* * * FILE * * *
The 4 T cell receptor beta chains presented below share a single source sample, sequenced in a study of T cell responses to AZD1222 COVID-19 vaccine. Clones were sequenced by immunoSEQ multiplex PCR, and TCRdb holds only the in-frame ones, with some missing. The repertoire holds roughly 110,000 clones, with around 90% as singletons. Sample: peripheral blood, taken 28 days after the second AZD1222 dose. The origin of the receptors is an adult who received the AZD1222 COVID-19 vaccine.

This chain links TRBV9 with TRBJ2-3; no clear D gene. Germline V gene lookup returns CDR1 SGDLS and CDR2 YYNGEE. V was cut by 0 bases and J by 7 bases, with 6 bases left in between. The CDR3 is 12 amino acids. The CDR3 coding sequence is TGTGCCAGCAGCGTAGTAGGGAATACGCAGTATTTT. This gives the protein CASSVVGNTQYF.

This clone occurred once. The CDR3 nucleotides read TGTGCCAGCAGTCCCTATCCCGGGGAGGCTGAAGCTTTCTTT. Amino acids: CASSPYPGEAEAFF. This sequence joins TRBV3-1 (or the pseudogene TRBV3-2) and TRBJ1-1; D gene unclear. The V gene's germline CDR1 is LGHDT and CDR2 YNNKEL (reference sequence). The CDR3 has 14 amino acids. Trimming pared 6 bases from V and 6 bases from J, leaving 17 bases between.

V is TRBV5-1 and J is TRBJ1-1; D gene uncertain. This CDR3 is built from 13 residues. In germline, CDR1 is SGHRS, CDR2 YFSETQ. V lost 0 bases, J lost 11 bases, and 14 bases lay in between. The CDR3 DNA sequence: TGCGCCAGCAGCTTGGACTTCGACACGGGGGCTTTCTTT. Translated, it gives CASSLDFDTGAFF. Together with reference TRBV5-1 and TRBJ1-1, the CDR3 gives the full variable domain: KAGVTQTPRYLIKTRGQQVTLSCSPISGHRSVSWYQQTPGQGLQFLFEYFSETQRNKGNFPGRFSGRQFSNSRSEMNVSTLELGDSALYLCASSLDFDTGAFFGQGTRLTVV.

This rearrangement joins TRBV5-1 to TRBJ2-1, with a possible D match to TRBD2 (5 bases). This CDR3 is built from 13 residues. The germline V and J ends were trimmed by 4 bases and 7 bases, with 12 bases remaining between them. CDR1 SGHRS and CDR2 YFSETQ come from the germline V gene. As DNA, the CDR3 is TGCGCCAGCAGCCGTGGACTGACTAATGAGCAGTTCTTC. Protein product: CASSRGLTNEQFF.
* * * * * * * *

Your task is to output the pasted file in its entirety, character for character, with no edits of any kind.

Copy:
The 4 T cell receptor beta chains presented below share a single source sample, sequenced in a study of T cell responses to AZD1222 COVID-19 vaccine. Clones were sequenced by immunoSEQ multiplex PCR, and TCRdb holds only the in-frame ones, with some missing. The repertoire holds roughly 110,000 clones, with around 90% as singletons. Sample: peripheral blood, taken 28 days after the second AZD1222 dose. The origin of the receptors is an adult who received the AZD1222 COVID-19 vaccine.

This chain links TRBV9 with TRBJ2-3; no clear D gene. Germline V gene lookup returns CDR1 SGDLS and CDR2 YYNGEE. V was cut by 0 bases and J by 7 bases, with 6 bases left in between. The CDR3 is 12 amino acids. The CDR3 coding sequence is TGTGCCAGCAGCGTAGTAGGGAATACGCAGTATTTT. This gives the protein CASSVVGNTQYF.

This clone occurred once. The CDR3 nucleotides read TGTGCCAGCAGTCCCTATCCCGGGGAGGCTGAAGCTTTCTTT. Amino acids: CASSPYPGEAEAFF. This sequence joins TRBV3-1 (or the pseudogene TRBV3-2) and TRBJ1-1; D gene unclear. The V gene's germline CDR1 is LGHDT and CDR2 YNNKEL (reference sequence). The CDR3 has 14 amino acids. Trimming pared 6 bases from V and 6 bases from J, leaving 17 bases between.

V is TRBV5-1 and J is TRBJ1-1; D gene uncertain. This CDR3 is built from 13 residues. In germline, CDR1 is SGHRS, CDR2 YFSETQ. V lost 0 bases, J lost 11 bases, and 14 bases lay in between. The CDR3 DNA sequence: TGCGCCAGCAGCTTGGACTTCGACACGGGGGCTTTCTTT. Translated, it gives CASSLDFDTGAFF. Together with reference TRBV5-1 and TRBJ1-1, the CDR3 gives the full variable domain: KAGVTQTPRYLIKTRGQQVTLSCSPISGHRSVSWYQQTPGQGLQFLFEYFSETQRNKGNFPGRFSGRQFSNSRSEMNVSTLELGDSALYLCASSLDFDTGAFFGQGTRLTVV.

This rearrangement joins TRBV5-1 to TRBJ2-1, with a possible D match to TRBD2 (5 bases). This CDR3 is built from 13 residues. The germline V and J ends were trimmed by 4 bases and 7 bases, with 12 bases remaining between them. CDR1 SGHRS and CDR2 YFSETQ come from the germline V gene. As DNA, the CDR3 is TGCGCCAGCAGCCGTGGACTGACTAATGAGCAGTTCTTC. Protein product: CASSRGLTNEQFF.